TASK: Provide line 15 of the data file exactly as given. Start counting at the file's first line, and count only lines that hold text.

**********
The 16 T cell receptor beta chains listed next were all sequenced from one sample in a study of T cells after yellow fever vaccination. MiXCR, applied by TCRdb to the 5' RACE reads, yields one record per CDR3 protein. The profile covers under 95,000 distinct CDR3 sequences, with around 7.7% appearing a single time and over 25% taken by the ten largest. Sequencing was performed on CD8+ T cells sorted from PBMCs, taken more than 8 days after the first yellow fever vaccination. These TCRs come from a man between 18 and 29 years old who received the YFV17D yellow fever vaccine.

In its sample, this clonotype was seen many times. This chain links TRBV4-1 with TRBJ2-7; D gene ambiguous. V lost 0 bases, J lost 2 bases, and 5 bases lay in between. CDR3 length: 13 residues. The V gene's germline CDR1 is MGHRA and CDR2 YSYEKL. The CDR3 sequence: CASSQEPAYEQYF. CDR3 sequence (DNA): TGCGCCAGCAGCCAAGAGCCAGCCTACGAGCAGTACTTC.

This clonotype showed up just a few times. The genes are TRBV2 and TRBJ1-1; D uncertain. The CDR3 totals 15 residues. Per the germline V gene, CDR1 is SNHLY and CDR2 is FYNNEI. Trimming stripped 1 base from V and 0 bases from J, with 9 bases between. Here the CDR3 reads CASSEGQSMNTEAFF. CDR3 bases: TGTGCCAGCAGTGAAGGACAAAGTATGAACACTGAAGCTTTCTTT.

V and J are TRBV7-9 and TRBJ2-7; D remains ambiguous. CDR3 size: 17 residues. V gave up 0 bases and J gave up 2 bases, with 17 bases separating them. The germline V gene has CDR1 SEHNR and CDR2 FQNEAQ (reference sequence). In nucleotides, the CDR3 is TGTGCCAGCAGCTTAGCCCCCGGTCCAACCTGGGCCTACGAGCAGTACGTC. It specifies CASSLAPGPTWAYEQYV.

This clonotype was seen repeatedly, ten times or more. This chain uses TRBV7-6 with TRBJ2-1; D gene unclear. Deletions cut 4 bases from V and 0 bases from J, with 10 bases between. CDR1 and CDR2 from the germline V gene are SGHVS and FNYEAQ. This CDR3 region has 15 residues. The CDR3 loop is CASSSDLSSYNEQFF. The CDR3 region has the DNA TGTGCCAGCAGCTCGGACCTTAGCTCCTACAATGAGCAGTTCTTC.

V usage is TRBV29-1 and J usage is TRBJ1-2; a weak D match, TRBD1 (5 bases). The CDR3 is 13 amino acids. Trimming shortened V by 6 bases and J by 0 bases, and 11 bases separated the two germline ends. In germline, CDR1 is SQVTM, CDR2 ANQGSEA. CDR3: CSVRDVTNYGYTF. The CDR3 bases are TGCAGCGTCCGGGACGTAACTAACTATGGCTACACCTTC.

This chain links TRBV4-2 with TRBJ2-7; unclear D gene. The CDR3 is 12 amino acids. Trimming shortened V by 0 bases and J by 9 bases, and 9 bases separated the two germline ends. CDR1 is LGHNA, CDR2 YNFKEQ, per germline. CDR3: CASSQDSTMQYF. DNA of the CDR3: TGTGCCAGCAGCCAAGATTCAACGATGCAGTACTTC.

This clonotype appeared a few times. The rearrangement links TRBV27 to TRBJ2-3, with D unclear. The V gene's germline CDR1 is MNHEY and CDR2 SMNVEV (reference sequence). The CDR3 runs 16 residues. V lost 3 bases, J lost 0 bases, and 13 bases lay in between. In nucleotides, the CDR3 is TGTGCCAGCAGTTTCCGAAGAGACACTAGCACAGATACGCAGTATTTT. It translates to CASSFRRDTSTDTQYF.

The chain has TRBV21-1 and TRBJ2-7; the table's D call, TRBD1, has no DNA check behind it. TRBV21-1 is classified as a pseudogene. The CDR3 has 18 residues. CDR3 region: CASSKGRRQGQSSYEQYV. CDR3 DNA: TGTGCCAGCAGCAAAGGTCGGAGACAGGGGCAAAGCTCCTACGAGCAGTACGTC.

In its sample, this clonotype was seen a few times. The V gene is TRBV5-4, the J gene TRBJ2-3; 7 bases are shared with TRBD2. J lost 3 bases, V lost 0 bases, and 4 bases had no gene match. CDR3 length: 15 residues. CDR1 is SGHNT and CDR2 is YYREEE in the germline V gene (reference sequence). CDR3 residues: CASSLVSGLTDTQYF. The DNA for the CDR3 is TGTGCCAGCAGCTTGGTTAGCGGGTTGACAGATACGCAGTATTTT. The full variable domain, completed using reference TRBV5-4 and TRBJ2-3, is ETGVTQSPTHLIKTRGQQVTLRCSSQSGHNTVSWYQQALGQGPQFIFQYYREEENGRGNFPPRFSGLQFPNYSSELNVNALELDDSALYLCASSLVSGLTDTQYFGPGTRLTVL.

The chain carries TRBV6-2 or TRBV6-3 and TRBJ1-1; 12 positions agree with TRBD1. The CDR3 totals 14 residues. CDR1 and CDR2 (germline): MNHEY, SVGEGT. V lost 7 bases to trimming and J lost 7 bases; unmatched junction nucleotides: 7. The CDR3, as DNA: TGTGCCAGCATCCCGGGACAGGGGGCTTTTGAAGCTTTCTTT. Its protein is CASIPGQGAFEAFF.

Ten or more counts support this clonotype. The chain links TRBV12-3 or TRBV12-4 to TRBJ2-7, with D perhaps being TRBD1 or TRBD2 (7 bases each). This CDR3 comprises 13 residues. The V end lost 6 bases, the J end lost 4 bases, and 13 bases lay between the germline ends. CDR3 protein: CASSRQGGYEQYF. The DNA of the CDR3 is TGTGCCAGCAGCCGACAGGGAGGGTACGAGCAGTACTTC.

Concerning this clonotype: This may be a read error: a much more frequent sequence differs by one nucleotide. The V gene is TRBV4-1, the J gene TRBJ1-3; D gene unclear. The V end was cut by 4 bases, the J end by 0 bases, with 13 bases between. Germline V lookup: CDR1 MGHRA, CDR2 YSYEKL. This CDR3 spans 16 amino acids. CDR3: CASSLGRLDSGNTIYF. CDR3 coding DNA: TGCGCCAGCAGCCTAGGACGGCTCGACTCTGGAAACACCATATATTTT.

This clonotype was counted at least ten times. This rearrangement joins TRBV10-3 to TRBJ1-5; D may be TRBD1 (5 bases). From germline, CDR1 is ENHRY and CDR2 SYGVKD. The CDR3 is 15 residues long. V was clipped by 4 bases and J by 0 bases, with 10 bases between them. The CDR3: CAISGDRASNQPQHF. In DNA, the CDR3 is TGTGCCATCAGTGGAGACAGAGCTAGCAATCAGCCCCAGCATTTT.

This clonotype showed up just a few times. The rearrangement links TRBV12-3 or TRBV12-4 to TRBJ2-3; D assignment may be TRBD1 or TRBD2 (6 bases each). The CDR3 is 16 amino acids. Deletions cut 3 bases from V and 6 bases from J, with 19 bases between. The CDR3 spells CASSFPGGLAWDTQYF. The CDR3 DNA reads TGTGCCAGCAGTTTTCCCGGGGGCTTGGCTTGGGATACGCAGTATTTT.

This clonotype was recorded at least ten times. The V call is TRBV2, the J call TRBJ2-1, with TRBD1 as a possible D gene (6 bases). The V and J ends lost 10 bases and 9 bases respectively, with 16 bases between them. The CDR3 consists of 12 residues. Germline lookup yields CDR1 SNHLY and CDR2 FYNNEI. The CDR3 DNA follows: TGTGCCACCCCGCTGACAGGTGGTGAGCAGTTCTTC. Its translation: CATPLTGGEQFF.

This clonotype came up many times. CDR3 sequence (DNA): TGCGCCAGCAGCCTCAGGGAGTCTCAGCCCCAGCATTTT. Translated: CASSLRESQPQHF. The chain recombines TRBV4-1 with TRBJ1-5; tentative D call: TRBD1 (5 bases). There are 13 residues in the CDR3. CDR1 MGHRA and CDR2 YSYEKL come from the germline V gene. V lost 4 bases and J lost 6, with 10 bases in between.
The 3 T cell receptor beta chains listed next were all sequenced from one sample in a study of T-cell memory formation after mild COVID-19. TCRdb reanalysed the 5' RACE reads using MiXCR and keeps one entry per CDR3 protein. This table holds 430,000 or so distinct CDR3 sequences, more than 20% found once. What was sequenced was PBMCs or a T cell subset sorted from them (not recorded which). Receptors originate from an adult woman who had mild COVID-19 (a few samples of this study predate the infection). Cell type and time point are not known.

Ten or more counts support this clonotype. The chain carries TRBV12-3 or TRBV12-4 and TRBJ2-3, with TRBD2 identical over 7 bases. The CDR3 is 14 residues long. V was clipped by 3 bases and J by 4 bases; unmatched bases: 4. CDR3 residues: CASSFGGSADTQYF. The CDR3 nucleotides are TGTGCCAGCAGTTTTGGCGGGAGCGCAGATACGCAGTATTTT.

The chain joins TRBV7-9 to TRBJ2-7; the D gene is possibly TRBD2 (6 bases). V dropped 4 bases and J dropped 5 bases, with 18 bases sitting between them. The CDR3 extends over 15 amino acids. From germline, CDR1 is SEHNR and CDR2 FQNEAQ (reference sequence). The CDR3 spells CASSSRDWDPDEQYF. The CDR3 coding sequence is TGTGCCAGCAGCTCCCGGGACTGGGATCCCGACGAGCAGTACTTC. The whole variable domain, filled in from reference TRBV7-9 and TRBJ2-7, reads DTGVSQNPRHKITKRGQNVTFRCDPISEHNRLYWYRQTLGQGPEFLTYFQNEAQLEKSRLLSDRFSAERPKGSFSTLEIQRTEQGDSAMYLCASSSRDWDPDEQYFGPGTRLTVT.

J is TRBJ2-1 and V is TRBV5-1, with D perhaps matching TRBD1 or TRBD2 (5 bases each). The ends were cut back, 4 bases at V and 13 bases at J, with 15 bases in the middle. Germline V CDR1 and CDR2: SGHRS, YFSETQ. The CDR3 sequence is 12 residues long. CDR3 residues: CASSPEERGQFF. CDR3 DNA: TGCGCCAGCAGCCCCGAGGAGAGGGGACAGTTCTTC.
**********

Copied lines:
This clonotype showed up just a few times. The rearrangement links TRBV12-3 or TRBV12-4 to TRBJ2-3; D assignment may be TRBD1 or TRBD2 (6 bases each). The CDR3 is 16 amino acids. Deletions cut 3 bases from V and 6 bases from J, with 19 bases between. The CDR3 spells CASSFPGGLAWDTQYF. The CDR3 DNA reads TGTGCCAGCAGTTTTCCCGGGGGCTTGGCTTGGGATACGCAGTATTTT.